- Beef: Medium-rare 125-130°F
- Beef: Medium 130-135°F
- Beef: Medium-well 135-145°F
- Beef: Well-done 150°F
- Other ground meat such as pork: 155°F
- Fish: 145°F
- Poultry: 165°F
Always remember for carryover cooking once the burgers (or any cooked meat) are removed from the heat as they’ll continue to cook a bit as they rest.
To dress the burgers, I made a quick slaw version of Korean kimchi with all of the flavor but minus the fermenting time.
And in my opinion, a burger wouldn’t be a burger without a pickled bite, so my simple recipe for sweet and sour cucumbers (equal ratio of rice vinegar and sugar with some dried chile flakes tossed in) made the condiment list.
Ketchup and mustard don’t really go with this meal so I used a flavored aioli instead. You can find them pretty handily in the grocery aisle, or to make your own shortcut version, simply mix a good quality mayonnaise with a bit of Sriracha, grated lime zest, roasted garlic, or whatever flavor your taste buds desire.
Get even more of my burger recipe ideas here.
Grilled Korean BBQ Beef Burger
Grilled Korean BBQ Salmon Burger
Grilled Korean BBQ Chicken Burger
If you make this recipe, please let me know! Leave a comment below or take a photo and tag me on Instagram with #foodiecrusheats.
Korean BBQ Burgers 3 Ways with Spicy Asian Slaw
- For the Burgers
- 1 pound ground protein such as ground beef chicken, or salmon
- 1 package McCormick® Grill Mates® Korean BBQ Marinade
- 1/4 cup panko bread crumbs optional but burgers turn best when used with leaner cuts of protein like chicken, salmon or turkey
- 2 tablespoons sesame oil
- 1 tablespoon soy sauce
- 1/4 cup red onion chopped
- 4 hamburger or brioche buns
- Roasted garlic aioli Sriracha aioli, lime flavored aioli, or mayonnaise
- Asian pickles if desired
- For the Spicy Asian Slaw
- 1 small head napa cabbage thinly sliced
- 1 cup red cabbage thinly sliced
- 4 green onions chopped
- 1 large carrot shredded
- 1 red bell pepper seeded and thinly sliced
- 6 tablespoons seasoned rice vinegar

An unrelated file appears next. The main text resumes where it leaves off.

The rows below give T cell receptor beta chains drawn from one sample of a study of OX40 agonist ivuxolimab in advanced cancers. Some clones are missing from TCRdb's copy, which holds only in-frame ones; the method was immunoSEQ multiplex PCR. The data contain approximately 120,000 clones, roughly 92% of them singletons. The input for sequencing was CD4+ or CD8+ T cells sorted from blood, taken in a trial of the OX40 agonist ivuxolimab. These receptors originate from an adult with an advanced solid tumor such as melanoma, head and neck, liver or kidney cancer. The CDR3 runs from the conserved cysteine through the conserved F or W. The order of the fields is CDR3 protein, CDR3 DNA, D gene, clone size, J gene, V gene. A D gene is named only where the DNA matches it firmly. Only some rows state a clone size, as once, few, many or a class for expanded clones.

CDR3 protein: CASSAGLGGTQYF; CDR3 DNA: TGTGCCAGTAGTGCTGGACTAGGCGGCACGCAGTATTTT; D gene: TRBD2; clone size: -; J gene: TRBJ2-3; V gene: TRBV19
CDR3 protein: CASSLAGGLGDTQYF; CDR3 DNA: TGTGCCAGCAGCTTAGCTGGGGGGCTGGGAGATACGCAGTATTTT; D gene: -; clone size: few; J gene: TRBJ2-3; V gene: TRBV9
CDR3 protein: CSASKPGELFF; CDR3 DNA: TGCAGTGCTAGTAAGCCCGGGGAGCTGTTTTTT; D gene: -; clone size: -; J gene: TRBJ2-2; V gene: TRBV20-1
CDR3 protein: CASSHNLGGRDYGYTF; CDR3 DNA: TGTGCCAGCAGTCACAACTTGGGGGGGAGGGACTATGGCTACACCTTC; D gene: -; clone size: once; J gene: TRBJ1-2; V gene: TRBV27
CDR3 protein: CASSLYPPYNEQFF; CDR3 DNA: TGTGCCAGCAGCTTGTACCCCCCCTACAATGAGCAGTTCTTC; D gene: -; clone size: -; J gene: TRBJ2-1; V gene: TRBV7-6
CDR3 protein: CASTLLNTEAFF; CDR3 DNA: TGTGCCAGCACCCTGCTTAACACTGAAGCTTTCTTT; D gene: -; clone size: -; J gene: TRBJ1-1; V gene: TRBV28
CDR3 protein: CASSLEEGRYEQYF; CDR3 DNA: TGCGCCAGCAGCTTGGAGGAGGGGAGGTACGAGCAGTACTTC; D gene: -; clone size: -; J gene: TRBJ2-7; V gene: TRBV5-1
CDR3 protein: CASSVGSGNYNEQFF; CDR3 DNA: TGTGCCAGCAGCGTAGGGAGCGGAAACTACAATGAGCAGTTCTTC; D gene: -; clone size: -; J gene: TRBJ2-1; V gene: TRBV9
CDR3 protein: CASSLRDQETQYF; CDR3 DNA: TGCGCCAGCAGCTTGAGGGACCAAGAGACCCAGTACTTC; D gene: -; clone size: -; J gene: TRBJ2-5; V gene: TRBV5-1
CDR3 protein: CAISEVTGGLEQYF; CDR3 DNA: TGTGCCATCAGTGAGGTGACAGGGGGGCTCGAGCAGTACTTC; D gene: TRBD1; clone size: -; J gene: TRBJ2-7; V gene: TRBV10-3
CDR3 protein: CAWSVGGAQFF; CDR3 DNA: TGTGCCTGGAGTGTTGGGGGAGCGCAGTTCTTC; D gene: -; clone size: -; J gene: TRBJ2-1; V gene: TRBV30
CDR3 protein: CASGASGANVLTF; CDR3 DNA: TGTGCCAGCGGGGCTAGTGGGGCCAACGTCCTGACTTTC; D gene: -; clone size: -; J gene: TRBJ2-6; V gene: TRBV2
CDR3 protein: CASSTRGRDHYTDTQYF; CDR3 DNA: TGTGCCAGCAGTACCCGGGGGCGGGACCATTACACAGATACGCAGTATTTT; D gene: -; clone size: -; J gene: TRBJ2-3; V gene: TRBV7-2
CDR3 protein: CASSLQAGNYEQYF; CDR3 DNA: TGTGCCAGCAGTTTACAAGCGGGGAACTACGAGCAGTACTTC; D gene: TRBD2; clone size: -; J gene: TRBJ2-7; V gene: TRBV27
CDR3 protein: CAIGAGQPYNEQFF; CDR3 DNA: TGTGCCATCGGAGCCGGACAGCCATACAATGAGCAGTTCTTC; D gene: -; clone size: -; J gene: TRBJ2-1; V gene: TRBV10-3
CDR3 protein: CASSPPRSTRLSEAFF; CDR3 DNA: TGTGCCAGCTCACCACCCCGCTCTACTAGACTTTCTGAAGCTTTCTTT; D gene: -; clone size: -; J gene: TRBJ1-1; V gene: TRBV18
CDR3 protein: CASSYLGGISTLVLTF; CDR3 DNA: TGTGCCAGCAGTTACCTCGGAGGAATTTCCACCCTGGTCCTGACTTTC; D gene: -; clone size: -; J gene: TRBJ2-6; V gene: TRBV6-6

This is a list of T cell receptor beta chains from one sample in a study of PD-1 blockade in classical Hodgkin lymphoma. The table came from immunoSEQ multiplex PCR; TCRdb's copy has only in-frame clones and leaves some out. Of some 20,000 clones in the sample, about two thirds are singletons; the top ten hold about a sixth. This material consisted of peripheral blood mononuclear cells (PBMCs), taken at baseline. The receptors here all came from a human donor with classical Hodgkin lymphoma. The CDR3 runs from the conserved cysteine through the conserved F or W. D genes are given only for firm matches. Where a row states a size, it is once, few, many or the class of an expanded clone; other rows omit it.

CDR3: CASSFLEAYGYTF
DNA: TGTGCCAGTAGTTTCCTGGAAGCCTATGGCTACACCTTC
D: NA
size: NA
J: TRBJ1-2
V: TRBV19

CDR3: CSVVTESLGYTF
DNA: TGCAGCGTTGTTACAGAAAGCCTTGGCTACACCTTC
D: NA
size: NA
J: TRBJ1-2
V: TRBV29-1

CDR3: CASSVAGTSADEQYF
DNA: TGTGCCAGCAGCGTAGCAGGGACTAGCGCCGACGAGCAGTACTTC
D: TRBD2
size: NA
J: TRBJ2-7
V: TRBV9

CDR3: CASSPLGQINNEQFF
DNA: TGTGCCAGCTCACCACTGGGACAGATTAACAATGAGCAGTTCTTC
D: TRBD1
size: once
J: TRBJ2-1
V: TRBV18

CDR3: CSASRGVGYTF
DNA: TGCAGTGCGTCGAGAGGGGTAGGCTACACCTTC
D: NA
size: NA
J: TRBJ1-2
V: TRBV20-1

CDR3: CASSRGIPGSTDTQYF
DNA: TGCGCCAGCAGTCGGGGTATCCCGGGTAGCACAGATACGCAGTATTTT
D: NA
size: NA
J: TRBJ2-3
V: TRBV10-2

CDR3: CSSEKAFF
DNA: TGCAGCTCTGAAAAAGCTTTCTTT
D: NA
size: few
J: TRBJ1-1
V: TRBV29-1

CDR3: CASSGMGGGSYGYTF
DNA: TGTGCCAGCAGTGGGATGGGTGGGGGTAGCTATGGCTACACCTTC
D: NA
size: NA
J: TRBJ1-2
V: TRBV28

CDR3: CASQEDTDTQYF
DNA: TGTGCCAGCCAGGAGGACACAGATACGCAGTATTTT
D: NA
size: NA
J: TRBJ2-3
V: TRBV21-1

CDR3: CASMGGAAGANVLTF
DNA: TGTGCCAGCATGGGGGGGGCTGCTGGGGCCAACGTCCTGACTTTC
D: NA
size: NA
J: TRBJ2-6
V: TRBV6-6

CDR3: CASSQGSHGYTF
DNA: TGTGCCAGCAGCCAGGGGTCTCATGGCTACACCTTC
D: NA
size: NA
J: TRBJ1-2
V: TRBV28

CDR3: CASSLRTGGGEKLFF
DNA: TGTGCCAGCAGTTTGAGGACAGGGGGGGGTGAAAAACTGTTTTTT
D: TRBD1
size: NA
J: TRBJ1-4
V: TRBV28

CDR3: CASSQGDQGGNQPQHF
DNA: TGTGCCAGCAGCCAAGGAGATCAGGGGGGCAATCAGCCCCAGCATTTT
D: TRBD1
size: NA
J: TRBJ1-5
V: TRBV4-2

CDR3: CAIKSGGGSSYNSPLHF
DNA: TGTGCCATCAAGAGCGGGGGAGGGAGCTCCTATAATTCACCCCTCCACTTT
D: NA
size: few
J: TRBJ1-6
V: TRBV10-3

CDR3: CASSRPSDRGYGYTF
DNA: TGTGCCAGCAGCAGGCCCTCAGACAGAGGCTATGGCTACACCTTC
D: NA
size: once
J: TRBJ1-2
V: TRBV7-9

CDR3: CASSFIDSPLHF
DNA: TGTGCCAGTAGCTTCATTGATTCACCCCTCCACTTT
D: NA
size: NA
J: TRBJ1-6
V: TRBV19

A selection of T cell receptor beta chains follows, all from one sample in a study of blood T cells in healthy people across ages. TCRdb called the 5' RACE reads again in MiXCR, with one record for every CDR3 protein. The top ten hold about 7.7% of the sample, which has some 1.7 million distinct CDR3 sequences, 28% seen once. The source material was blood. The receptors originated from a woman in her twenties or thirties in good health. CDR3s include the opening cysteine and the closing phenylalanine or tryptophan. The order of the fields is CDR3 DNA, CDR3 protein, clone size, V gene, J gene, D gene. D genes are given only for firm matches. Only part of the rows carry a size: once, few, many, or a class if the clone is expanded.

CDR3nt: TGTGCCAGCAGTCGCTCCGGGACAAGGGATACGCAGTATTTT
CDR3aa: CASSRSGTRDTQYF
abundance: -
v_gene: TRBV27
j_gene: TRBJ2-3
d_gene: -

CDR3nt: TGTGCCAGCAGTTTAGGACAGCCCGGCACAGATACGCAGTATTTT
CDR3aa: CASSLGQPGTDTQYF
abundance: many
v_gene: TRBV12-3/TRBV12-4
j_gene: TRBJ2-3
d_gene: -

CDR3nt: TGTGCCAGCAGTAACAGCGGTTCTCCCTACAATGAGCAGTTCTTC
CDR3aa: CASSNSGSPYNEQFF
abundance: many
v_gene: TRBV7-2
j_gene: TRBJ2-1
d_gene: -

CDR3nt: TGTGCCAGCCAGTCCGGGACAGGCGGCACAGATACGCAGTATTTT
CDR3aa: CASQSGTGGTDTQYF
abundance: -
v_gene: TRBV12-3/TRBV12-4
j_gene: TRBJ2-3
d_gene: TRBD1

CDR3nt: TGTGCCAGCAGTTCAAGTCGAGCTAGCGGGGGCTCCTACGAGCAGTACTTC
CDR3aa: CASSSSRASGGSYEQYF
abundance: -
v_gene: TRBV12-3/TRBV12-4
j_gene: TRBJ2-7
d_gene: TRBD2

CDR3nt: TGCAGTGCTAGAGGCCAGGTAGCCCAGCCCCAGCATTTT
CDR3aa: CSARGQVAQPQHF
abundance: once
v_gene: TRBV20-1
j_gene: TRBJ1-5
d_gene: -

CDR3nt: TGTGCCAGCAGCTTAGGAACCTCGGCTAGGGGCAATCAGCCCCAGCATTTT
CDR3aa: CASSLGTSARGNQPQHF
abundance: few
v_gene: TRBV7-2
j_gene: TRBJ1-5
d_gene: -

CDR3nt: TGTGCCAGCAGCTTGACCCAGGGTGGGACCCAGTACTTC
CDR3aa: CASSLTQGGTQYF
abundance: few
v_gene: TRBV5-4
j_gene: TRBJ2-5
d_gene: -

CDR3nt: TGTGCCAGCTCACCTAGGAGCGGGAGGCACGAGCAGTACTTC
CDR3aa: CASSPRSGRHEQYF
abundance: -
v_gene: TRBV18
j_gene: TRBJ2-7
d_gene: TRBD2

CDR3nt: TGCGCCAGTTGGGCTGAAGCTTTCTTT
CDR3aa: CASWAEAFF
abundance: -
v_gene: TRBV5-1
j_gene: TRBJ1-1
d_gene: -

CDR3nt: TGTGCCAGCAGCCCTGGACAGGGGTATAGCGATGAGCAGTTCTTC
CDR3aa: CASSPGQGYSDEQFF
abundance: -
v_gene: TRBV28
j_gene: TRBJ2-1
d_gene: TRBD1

- 2-3 tablespoons gochuchang Korean chile paste, to your taste for heat
- 2 tablespoons grapeseed or canola oil
- 2 cloves garlic pressed
- 1 tablespoon grated fresh ginger
- 1 tablespoon soy sauce
- 2 tablespoons sesame seeds
Add the protein of your choice to a large bowl. In a small bowl, whisk the Korean BBQ marinade mix with the sesame oil and soy sauce. Pour over the protein of your choice and add the onions and panko bread crumbs if using. Gently mix into the meat but don't over work it. Form four 1/4 pound patties or three 1/3 pound patties. Make an indent in the middle of each patty so they cook flat. Place on a platter and wrap in plastic wrap and refrigerate for 30 minutes or overnight.
To make the Spicy Asian Slaw, add the cabbages, green onion, carrot and red bell pepper to a large bowl. To a glass jar fitted with a lid, add the rice vinegar, gochuchang, oil, garlic, ginger and soy sauce. Shake well (or whisk if it doesn't incorporate) and pour over the cabbage mixture. Toss to coat and top with sesame seeds. Refrigerate for 15 minutes up to overnight.
When ready to grill, prepare an outdoor or indoor grill and lightly oil the clean grill grates. Cook the burgers undisturbed until browning at the edges and flip once. Cook until cooked through or internal temperatures read 145°F for fish, 155°F for ground meat, and 165°F for poultry. Toast the buns on the grill. Spread each side of the bun with aioli or mayonnaise and top with the burger. Add the Asian Slaw and Asian Cucumbers if desired, and top with more sesame seeds.
This post is in partnership with McCormick. As always, thank you for reading and supporting companies I partner with, which allows me to create more unique content and recipes for you. All opiniona are always my own.